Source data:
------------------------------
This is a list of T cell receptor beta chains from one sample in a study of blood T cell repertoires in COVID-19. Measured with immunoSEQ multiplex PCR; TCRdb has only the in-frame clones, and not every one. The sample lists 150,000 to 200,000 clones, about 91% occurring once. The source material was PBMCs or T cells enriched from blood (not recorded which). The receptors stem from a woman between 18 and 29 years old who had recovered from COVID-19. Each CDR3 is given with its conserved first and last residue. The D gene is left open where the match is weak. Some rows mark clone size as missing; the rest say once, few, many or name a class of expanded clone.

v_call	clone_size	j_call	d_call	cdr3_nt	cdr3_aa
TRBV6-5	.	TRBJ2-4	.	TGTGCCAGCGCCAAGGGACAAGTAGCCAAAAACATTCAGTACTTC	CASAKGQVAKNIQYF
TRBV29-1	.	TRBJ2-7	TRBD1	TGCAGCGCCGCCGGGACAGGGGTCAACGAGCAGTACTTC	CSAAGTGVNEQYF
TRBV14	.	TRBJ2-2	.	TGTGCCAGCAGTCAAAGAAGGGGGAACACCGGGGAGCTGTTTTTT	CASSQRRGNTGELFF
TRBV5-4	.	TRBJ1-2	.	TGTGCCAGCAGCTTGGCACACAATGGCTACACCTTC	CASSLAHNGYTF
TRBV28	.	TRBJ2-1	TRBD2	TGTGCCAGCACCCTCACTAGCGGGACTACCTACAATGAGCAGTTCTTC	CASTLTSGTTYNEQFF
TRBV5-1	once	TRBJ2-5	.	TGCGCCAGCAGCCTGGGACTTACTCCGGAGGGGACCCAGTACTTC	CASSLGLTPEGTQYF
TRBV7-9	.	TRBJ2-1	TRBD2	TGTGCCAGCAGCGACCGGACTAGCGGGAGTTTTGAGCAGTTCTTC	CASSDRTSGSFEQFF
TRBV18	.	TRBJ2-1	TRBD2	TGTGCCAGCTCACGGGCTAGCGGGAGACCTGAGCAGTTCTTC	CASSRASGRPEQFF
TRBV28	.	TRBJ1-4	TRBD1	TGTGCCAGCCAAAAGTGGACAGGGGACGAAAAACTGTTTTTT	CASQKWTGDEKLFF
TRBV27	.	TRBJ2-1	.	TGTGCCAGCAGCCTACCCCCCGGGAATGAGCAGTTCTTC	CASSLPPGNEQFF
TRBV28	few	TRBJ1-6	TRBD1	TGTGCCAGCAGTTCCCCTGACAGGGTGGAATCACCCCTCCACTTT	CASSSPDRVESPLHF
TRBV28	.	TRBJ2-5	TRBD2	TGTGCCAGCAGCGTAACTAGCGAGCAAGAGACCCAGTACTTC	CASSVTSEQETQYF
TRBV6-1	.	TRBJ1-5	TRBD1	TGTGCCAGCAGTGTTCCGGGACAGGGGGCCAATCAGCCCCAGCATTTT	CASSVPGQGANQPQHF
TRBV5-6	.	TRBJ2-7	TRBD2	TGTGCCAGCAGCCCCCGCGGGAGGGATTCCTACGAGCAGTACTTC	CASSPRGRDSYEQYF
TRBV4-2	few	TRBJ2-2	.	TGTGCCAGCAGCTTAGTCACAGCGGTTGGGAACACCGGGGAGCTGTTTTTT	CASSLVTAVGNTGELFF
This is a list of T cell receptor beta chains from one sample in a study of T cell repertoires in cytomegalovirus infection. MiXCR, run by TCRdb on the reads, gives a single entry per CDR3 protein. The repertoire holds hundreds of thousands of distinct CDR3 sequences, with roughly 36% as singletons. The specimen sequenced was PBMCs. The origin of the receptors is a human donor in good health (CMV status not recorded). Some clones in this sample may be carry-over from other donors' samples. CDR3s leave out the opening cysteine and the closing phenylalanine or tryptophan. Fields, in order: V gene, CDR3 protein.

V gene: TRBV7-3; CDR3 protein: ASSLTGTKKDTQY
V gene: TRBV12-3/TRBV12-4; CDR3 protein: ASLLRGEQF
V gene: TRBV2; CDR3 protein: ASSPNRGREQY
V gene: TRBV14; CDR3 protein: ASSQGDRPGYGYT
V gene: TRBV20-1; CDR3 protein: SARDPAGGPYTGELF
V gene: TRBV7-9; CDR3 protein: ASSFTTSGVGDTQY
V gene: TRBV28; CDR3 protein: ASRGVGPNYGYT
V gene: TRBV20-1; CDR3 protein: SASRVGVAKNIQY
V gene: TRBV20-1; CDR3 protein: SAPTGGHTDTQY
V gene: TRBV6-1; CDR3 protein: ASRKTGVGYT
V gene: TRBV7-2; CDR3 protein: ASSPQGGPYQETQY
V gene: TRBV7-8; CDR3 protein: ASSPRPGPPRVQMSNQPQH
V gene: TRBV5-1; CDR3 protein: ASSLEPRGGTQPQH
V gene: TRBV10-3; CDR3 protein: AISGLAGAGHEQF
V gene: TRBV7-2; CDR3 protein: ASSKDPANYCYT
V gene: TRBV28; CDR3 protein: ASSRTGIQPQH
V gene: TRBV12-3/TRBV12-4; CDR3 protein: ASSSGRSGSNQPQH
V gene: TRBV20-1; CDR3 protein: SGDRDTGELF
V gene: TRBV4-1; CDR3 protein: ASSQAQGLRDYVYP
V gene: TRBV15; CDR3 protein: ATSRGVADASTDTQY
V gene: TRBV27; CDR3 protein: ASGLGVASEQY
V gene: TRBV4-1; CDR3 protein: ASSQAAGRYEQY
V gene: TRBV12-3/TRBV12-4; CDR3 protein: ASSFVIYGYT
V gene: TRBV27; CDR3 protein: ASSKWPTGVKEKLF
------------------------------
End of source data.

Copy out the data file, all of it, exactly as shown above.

This is a list of T cell receptor beta chains from one sample in a study of blood T cell repertoires in COVID-19. Measured with immunoSEQ multiplex PCR; TCRdb has only the in-frame clones, and not every one. The sample lists 150,000 to 200,000 clones, about 91% occurring once. The source material was PBMCs or T cells enriched from blood (not recorded which). The receptors stem from a woman between 18 and 29 years old who had recovered from COVID-19. Each CDR3 is given with its conserved first and last residue. The D gene is left open where the match is weak. Some rows mark clone size as missing; the rest say once, few, many or name a class of expanded clone.

v_call	clone_size	j_call	d_call	cdr3_nt	cdr3_aa
TRBV6-5	.	TRBJ2-4	.	TGTGCCAGCGCCAAGGGACAAGTAGCCAAAAACATTCAGTACTTC	CASAKGQVAKNIQYF
TRBV29-1	.	TRBJ2-7	TRBD1	TGCAGCGCCGCCGGGACAGGGGTCAACGAGCAGTACTTC	CSAAGTGVNEQYF
TRBV14	.	TRBJ2-2	.	TGTGCCAGCAGTCAAAGAAGGGGGAACACCGGGGAGCTGTTTTTT	CASSQRRGNTGELFF
TRBV5-4	.	TRBJ1-2	.	TGTGCCAGCAGCTTGGCACACAATGGCTACACCTTC	CASSLAHNGYTF
TRBV28	.	TRBJ2-1	TRBD2	TGTGCCAGCACCCTCACTAGCGGGACTACCTACAATGAGCAGTTCTTC	CASTLTSGTTYNEQFF
TRBV5-1	once	TRBJ2-5	.	TGCGCCAGCAGCCTGGGACTTACTCCGGAGGGGACCCAGTACTTC	CASSLGLTPEGTQYF
TRBV7-9	.	TRBJ2-1	TRBD2	TGTGCCAGCAGCGACCGGACTAGCGGGAGTTTTGAGCAGTTCTTC	CASSDRTSGSFEQFF
TRBV18	.	TRBJ2-1	TRBD2	TGTGCCAGCTCACGGGCTAGCGGGAGACCTGAGCAGTTCTTC	CASSRASGRPEQFF
TRBV28	.	TRBJ1-4	TRBD1	TGTGCCAGCCAAAAGTGGACAGGGGACGAAAAACTGTTTTTT	CASQKWTGDEKLFF
TRBV27	.	TRBJ2-1	.	TGTGCCAGCAGCCTACCCCCCGGGAATGAGCAGTTCTTC	CASSLPPGNEQFF
TRBV28	few	TRBJ1-6	TRBD1	TGTGCCAGCAGTTCCCCTGACAGGGTGGAATCACCCCTCCACTTT	CASSSPDRVESPLHF
TRBV28	.	TRBJ2-5	TRBD2	TGTGCCAGCAGCGTAACTAGCGAGCAAGAGACCCAGTACTTC	CASSVTSEQETQYF
TRBV6-1	.	TRBJ1-5	TRBD1	TGTGCCAGCAGTGTTCCGGGACAGGGGGCCAATCAGCCCCAGCATTTT	CASSVPGQGANQPQHF
TRBV5-6	.	TRBJ2-7	TRBD2	TGTGCCAGCAGCCCCCGCGGGAGGGATTCCTACGAGCAGTACTTC	CASSPRGRDSYEQYF
TRBV4-2	few	TRBJ2-2	.	TGTGCCAGCAGCTTAGTCACAGCGGTTGGGAACACCGGGGAGCTGTTTTTT	CASSLVTAVGNTGELFF
This is a list of T cell receptor beta chains from one sample in a study of T cell repertoires in cytomegalovirus infection. MiXCR, run by TCRdb on the reads, gives a single entry per CDR3 protein. The repertoire holds hundreds of thousands of distinct CDR3 sequences, with roughly 36% as singletons. The specimen sequenced was PBMCs. The origin of the receptors is a human donor in good health (CMV status not recorded). Some clones in this sample may be carry-over from other donors' samples. CDR3s leave out the opening cysteine and the closing phenylalanine or tryptophan. Fields, in order: V gene, CDR3 protein.

V gene: TRBV7-3; CDR3 protein: ASSLTGTKKDTQY
V gene: TRBV12-3/TRBV12-4; CDR3 protein: ASLLRGEQF
V gene: TRBV2; CDR3 protein: ASSPNRGREQY
V gene: TRBV14; CDR3 protein: ASSQGDRPGYGYT
V gene: TRBV20-1; CDR3 protein: SARDPAGGPYTGELF
V gene: TRBV7-9; CDR3 protein: ASSFTTSGVGDTQY
V gene: TRBV28; CDR3 protein: ASRGVGPNYGYT
V gene: TRBV20-1; CDR3 protein: SASRVGVAKNIQY
V gene: TRBV20-1; CDR3 protein: SAPTGGHTDTQY
V gene: TRBV6-1; CDR3 protein: ASRKTGVGYT
V gene: TRBV7-2; CDR3 protein: ASSPQGGPYQETQY
V gene: TRBV7-8; CDR3 protein: ASSPRPGPPRVQMSNQPQH
V gene: TRBV5-1; CDR3 protein: ASSLEPRGGTQPQH
V gene: TRBV10-3; CDR3 protein: AISGLAGAGHEQF
V gene: TRBV7-2; CDR3 protein: ASSKDPANYCYT
V gene: TRBV28; CDR3 protein: ASSRTGIQPQH
V gene: TRBV12-3/TRBV12-4; CDR3 protein: ASSSGRSGSNQPQH
V gene: TRBV20-1; CDR3 protein: SGDRDTGELF
V gene: TRBV4-1; CDR3 protein: ASSQAQGLRDYVYP
V gene: TRBV15; CDR3 protein: ATSRGVADASTDTQY
V gene: TRBV27; CDR3 protein: ASGLGVASEQY
V gene: TRBV4-1; CDR3 protein: ASSQAAGRYEQY
V gene: TRBV12-3/TRBV12-4; CDR3 protein: ASSFVIYGYT
V gene: TRBV27; CDR3 protein: ASSKWPTGVKEKLF